November 28, 2011

Bolus Vs. Basal - 30 Health Posts in 30 Days

I still get confused with the two words bolus and basal.  Every time someone says one of those words I have to stop and remember which one is which.  Giving yourself a bolus is when you eat something and you have to give yourself some insulin to take care of it, or when you need to make a correction to your blood sugar level because you are too high, then you bolus (take more insulin).  Each person has a different ratio for this.  When I need to bring my blood sugar level down, I take one unit of insulin for every 30 points I want to lower my blood sugar.  When I eat, I take 1 unit of insulin for every 8 carbs I eat.  There is a lot of math going on here, but thank goodness for pumps that can figure it out for you when you program your ratios into the pump!!!

A person's blood sugar level normally just increases throughout the day, so since my pancreas doesn't work, I have to have a steady stream of insulin going into me at all times.  This is also different for each person AND for each person it is a different amount during different times of the day.  Like during the night my pump delivers  about one unit of insulin over the time period of an hour, for about 8 hours, then during the morning hours there is a different amount of insulin going in for a few hours and then the rest of the day is a different amount again.  This can get tricky because if you change your schedule or something is going on with your hormones, then the amount of insulin you need at certain times can change.  It is a REALLY fun game trying to keep up with it.  And this stream of insulin going through a pump into my body is the basal.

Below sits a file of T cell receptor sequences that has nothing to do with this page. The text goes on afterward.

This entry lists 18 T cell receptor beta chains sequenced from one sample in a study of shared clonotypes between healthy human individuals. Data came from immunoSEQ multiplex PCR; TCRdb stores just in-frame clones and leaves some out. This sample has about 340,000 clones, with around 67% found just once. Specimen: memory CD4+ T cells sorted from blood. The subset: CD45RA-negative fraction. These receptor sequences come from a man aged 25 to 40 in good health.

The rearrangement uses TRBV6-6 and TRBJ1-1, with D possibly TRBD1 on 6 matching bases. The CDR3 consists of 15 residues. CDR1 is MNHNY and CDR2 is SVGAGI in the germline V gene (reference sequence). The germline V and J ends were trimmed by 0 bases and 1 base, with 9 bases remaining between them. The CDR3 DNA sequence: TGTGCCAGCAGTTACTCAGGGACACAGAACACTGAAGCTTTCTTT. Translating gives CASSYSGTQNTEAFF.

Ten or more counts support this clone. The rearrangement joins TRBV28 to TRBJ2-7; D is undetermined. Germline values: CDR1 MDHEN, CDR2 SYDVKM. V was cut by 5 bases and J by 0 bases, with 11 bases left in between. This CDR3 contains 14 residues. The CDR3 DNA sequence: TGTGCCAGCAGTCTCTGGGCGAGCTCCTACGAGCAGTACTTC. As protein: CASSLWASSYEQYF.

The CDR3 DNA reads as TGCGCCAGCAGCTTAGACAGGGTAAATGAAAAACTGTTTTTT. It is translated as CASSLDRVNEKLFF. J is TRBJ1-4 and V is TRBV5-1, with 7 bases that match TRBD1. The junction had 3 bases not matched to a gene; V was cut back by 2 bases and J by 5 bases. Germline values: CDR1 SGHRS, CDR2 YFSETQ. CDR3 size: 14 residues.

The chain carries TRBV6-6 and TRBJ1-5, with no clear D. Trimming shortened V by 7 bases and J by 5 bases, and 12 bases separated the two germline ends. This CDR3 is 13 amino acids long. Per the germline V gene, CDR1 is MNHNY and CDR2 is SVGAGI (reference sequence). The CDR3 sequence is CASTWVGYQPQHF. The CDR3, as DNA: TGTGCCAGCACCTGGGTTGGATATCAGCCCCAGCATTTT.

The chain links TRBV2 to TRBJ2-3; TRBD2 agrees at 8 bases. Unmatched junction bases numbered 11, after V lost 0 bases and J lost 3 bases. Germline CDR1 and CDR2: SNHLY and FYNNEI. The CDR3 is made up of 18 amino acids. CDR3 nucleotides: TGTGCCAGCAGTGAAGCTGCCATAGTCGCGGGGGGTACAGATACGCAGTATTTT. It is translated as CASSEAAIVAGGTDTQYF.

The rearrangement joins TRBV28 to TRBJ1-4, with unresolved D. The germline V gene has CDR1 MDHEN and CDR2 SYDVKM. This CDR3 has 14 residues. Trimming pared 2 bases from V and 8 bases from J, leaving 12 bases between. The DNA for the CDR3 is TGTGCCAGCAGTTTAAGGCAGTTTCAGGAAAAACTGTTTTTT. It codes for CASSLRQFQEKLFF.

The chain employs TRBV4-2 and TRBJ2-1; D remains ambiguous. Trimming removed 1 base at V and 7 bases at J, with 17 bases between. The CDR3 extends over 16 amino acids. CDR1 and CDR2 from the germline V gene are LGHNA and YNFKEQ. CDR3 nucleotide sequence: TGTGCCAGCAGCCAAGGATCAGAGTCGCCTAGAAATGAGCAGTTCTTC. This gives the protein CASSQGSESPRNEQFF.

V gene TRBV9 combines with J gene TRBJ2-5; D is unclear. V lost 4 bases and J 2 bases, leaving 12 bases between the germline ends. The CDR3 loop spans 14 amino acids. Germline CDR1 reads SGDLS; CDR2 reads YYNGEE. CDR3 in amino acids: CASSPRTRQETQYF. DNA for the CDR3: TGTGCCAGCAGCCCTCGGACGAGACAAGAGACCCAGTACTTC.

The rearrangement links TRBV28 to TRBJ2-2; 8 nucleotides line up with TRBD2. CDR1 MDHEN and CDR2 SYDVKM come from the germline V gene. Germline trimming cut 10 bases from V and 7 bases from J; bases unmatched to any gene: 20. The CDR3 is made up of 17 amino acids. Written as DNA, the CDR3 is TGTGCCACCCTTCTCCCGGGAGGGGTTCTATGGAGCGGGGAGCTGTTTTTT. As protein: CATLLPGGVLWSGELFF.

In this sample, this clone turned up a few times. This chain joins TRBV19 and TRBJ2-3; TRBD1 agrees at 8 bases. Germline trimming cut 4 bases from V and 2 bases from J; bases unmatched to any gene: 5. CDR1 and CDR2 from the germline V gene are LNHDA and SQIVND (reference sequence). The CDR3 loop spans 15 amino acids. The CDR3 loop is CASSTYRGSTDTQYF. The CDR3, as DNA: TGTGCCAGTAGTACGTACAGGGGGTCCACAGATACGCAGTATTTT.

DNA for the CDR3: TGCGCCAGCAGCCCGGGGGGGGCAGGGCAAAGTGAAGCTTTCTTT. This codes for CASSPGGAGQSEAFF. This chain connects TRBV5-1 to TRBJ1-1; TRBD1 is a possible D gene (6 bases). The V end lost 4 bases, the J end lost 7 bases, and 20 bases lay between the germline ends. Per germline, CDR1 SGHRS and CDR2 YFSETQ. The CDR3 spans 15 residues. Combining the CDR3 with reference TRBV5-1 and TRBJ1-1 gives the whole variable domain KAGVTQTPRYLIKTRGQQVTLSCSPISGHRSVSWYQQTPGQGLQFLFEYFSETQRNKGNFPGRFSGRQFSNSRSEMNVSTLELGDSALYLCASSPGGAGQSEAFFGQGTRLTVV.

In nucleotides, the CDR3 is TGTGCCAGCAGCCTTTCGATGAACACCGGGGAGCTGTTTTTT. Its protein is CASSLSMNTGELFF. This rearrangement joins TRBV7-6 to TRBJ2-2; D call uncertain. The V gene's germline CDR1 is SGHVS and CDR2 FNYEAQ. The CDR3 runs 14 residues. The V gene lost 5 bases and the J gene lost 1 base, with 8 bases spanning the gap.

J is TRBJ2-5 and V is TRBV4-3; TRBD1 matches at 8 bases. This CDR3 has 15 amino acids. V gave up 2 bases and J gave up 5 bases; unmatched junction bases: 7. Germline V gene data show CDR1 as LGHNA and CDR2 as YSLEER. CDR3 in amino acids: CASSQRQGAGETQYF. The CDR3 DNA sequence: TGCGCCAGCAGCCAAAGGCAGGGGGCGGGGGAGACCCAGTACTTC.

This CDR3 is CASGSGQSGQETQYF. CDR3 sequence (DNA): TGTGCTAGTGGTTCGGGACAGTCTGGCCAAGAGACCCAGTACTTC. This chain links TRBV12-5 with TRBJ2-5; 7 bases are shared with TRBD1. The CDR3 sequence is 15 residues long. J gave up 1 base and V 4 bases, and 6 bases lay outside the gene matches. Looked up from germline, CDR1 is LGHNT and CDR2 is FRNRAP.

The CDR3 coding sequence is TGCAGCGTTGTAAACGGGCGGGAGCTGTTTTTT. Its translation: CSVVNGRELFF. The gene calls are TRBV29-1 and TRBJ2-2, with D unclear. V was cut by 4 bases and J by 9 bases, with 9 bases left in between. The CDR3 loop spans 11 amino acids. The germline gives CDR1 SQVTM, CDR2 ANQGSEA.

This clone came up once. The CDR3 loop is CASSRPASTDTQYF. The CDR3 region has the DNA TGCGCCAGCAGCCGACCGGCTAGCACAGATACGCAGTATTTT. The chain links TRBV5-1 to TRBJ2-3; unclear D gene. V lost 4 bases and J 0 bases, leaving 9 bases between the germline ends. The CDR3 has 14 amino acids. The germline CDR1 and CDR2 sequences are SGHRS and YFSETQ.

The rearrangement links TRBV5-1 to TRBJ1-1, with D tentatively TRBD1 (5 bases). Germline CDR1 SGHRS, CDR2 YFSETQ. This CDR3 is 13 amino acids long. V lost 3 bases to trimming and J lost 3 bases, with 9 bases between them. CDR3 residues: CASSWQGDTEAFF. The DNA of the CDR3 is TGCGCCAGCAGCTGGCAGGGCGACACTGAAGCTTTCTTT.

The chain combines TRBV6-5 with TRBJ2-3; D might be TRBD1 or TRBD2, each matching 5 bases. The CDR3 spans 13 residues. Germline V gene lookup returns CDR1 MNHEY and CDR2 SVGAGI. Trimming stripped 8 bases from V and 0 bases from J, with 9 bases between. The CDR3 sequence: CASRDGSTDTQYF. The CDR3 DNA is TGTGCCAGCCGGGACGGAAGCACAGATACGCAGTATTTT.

Now one would think that if you have your basal down and your bolus correct, that when you eat everything should work out just perfectly, right?  WRONG.  Sometimes you can be wrong with the carb intake and go high or low, sometimes you have more or less physical activity which you have to adjust for and then there is my favorite.  When I eat something fatty, my blood sugar level will keep on increasing for hours and hours after eating.  Therefore, I keep checking my blood sugar levels and even though I have taken the correct amount of insulin for the carb intake, my blood sugar just keeps on going up, and then I take more insulin and check an hour later and it still hasn't moved or it has just increased again.  Drives me crazy.  However, there is this little function on my pump called the dual wave bolus.  This means that I can set it so that when I eat, it gives me the correct amount of insulin I need to take for the carbs I am eating right then, and then I can also program it to give me the "dual portion" which is me saying to my pump "please deliver an extra unit of insulin each hour for five hours" so that it takes care of the fattiness that is driving my blood sugar up for the next few hours.  Now this is great and good and all, but first off, it is hard to remember to actually do it and secondly, there is no exact science as to how long the fatty food will be affecting my blood sugar levels or even how much higher the food will make my sugar levels as well.  So, each time, it is just a shot in the dark, but heck, when it works well, it is very much so worth it!!

This post was written as part of NHBPM – 30 health posts in 30 days: http://bit.ly/vU0g9J

1 comment:

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